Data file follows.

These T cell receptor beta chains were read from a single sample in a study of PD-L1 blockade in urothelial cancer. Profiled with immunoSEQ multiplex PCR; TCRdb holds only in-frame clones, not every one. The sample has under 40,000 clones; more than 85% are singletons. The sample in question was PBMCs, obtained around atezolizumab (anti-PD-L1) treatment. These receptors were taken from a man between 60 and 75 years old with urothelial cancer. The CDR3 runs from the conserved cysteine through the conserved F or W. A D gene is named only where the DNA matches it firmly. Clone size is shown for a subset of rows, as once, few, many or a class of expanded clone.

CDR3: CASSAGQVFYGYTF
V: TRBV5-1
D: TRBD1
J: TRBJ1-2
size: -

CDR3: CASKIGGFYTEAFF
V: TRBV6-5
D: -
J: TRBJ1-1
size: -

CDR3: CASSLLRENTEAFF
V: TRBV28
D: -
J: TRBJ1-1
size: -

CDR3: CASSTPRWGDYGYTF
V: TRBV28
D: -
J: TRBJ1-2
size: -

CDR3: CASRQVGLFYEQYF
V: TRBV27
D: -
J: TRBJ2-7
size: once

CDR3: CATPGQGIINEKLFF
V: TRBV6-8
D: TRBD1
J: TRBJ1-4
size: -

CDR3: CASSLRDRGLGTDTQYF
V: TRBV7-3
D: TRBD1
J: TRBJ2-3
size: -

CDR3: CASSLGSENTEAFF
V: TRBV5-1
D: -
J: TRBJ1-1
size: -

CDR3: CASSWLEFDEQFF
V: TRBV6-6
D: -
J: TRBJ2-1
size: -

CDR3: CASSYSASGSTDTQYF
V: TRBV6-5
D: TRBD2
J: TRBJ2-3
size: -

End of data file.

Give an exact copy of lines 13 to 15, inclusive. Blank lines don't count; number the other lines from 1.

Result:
V: TRBV28
D: -
J: TRBJ1-1